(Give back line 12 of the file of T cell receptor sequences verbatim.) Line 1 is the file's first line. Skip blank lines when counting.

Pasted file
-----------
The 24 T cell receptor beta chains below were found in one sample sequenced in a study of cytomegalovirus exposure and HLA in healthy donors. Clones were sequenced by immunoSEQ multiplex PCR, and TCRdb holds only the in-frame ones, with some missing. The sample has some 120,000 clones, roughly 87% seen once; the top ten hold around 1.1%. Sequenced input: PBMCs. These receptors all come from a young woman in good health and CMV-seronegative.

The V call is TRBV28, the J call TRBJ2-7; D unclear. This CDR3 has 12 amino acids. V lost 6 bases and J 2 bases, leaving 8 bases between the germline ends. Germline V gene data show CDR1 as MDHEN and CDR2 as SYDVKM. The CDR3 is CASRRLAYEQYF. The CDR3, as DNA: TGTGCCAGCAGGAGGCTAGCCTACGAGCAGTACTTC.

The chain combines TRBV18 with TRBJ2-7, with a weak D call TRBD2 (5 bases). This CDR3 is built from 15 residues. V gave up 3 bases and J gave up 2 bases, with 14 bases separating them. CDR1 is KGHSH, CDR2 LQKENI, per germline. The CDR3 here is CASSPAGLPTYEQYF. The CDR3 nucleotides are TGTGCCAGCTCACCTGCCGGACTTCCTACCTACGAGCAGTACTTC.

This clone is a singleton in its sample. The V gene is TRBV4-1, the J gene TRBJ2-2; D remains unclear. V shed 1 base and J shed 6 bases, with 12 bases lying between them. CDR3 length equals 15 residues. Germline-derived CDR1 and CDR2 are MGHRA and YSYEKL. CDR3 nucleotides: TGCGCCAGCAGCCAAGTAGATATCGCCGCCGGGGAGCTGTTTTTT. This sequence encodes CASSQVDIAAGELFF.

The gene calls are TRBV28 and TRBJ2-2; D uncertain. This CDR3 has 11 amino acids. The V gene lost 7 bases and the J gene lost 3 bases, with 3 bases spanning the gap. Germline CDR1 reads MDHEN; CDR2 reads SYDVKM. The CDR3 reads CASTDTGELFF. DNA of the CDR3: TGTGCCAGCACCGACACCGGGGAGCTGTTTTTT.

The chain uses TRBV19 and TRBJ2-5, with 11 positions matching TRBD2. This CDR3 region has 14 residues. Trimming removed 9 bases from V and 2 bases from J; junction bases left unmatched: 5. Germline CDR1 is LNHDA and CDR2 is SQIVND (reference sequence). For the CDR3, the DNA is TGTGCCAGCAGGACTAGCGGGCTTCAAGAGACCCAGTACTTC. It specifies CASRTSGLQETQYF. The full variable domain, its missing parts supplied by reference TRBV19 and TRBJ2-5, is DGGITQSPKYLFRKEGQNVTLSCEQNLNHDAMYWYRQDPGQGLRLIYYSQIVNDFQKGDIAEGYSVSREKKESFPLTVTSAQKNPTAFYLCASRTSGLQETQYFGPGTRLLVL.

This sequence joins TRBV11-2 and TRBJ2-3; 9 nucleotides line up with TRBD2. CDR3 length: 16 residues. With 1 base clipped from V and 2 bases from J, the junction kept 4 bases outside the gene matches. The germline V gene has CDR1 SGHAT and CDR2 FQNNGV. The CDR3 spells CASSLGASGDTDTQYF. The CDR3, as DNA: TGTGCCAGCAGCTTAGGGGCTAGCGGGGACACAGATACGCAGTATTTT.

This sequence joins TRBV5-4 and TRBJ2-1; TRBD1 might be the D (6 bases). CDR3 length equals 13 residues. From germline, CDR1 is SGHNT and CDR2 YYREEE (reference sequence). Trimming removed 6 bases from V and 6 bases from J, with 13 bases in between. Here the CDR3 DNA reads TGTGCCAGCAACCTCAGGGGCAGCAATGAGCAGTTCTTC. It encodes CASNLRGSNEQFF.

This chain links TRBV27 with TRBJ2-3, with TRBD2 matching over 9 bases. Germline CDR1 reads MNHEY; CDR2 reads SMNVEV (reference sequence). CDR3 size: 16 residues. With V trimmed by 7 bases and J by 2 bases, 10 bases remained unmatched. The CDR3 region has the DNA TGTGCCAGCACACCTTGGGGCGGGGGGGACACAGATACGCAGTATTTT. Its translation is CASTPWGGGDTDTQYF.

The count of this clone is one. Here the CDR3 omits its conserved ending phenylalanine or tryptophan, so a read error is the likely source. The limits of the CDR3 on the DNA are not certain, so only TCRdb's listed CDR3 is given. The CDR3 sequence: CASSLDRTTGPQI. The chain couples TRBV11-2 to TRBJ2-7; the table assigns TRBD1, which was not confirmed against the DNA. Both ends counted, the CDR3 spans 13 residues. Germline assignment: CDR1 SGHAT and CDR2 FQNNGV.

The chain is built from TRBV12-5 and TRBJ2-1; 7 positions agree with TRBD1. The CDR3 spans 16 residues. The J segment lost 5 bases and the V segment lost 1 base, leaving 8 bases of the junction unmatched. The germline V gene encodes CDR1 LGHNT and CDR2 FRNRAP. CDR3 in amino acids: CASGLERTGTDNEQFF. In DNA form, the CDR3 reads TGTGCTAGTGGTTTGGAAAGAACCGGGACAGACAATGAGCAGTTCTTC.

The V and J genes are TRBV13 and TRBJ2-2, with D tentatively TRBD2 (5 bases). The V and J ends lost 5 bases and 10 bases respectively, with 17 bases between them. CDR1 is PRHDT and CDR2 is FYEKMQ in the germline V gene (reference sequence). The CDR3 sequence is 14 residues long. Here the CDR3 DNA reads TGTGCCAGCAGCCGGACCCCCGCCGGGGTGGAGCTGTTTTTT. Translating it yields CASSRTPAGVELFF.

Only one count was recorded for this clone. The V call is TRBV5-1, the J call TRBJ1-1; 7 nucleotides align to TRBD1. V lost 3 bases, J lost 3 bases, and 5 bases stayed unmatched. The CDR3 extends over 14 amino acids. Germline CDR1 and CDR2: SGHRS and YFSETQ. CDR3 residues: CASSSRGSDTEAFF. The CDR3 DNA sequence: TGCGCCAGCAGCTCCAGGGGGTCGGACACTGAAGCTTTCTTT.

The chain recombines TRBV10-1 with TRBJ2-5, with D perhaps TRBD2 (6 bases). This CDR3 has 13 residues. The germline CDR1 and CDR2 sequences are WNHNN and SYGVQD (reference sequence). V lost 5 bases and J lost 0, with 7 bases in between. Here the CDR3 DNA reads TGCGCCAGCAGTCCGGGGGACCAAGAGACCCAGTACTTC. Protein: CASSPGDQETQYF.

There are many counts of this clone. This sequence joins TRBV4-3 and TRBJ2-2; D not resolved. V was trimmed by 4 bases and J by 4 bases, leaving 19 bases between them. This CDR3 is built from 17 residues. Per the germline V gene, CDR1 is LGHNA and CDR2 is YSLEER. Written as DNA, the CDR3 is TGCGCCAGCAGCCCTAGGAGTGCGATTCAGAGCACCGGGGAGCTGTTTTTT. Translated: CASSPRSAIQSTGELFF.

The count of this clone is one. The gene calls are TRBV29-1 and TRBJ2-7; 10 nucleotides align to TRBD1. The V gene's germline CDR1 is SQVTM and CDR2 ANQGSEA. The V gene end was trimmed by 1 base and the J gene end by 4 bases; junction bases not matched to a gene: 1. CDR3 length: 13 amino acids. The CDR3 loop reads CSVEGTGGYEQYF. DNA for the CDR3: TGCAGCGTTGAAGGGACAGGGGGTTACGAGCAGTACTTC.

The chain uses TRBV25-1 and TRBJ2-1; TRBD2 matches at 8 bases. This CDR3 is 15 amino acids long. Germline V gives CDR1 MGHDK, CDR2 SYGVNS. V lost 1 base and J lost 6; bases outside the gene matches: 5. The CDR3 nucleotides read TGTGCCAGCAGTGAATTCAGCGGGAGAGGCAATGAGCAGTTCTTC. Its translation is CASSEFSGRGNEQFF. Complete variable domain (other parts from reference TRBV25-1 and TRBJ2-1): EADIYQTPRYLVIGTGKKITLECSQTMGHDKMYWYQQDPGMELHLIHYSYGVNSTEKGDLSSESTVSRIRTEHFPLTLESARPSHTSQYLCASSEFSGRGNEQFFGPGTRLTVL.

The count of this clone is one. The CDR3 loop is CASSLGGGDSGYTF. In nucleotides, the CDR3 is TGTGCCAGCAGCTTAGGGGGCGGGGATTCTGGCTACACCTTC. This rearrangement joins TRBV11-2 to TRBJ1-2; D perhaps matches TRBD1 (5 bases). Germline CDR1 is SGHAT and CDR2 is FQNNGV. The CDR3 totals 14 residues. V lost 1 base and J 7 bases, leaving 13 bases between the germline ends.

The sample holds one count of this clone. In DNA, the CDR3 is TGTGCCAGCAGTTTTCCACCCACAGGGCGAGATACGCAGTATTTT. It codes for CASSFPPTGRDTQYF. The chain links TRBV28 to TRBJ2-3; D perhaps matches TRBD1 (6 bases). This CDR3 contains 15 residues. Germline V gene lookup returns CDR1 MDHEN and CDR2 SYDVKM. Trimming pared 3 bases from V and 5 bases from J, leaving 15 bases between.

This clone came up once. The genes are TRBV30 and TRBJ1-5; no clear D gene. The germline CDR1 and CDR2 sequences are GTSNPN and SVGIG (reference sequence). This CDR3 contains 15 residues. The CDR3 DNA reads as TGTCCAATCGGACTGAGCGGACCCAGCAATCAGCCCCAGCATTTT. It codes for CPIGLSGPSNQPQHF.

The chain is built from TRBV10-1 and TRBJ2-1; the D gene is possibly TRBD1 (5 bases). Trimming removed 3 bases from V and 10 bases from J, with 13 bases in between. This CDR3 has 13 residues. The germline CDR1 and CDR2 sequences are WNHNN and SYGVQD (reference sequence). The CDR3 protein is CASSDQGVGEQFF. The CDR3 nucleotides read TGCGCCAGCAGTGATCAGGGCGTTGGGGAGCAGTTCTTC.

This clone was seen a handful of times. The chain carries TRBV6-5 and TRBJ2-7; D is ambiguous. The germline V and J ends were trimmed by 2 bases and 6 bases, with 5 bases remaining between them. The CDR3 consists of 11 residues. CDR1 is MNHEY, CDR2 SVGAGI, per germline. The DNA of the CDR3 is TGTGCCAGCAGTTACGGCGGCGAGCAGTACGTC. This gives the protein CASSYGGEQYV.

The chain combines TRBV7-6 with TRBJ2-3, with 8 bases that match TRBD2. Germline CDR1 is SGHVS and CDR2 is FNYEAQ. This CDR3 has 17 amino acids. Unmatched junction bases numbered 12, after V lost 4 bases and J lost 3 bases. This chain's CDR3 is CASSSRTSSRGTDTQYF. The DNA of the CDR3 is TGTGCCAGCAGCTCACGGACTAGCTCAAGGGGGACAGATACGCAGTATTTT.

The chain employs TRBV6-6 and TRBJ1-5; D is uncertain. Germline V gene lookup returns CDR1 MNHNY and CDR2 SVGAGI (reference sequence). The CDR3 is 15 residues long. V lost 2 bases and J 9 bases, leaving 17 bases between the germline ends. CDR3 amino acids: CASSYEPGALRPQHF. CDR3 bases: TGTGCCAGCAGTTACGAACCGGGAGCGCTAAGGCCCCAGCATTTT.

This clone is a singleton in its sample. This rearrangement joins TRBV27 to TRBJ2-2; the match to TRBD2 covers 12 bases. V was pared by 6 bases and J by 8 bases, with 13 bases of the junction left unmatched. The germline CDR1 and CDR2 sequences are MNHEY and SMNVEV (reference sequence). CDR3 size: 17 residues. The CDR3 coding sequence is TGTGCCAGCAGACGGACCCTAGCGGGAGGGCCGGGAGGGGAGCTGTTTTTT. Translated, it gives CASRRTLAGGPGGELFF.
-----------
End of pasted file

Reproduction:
The V and J genes are TRBV13 and TRBJ2-2, with D tentatively TRBD2 (5 bases). The V and J ends lost 5 bases and 10 bases respectively, with 17 bases between them. CDR1 is PRHDT and CDR2 is FYEKMQ in the germline V gene (reference sequence). The CDR3 sequence is 14 residues long. Here the CDR3 DNA reads TGTGCCAGCAGCCGGACCCCCGCCGGGGTGGAGCTGTTTTTT. Translating it yields CASSRTPAGVELFF.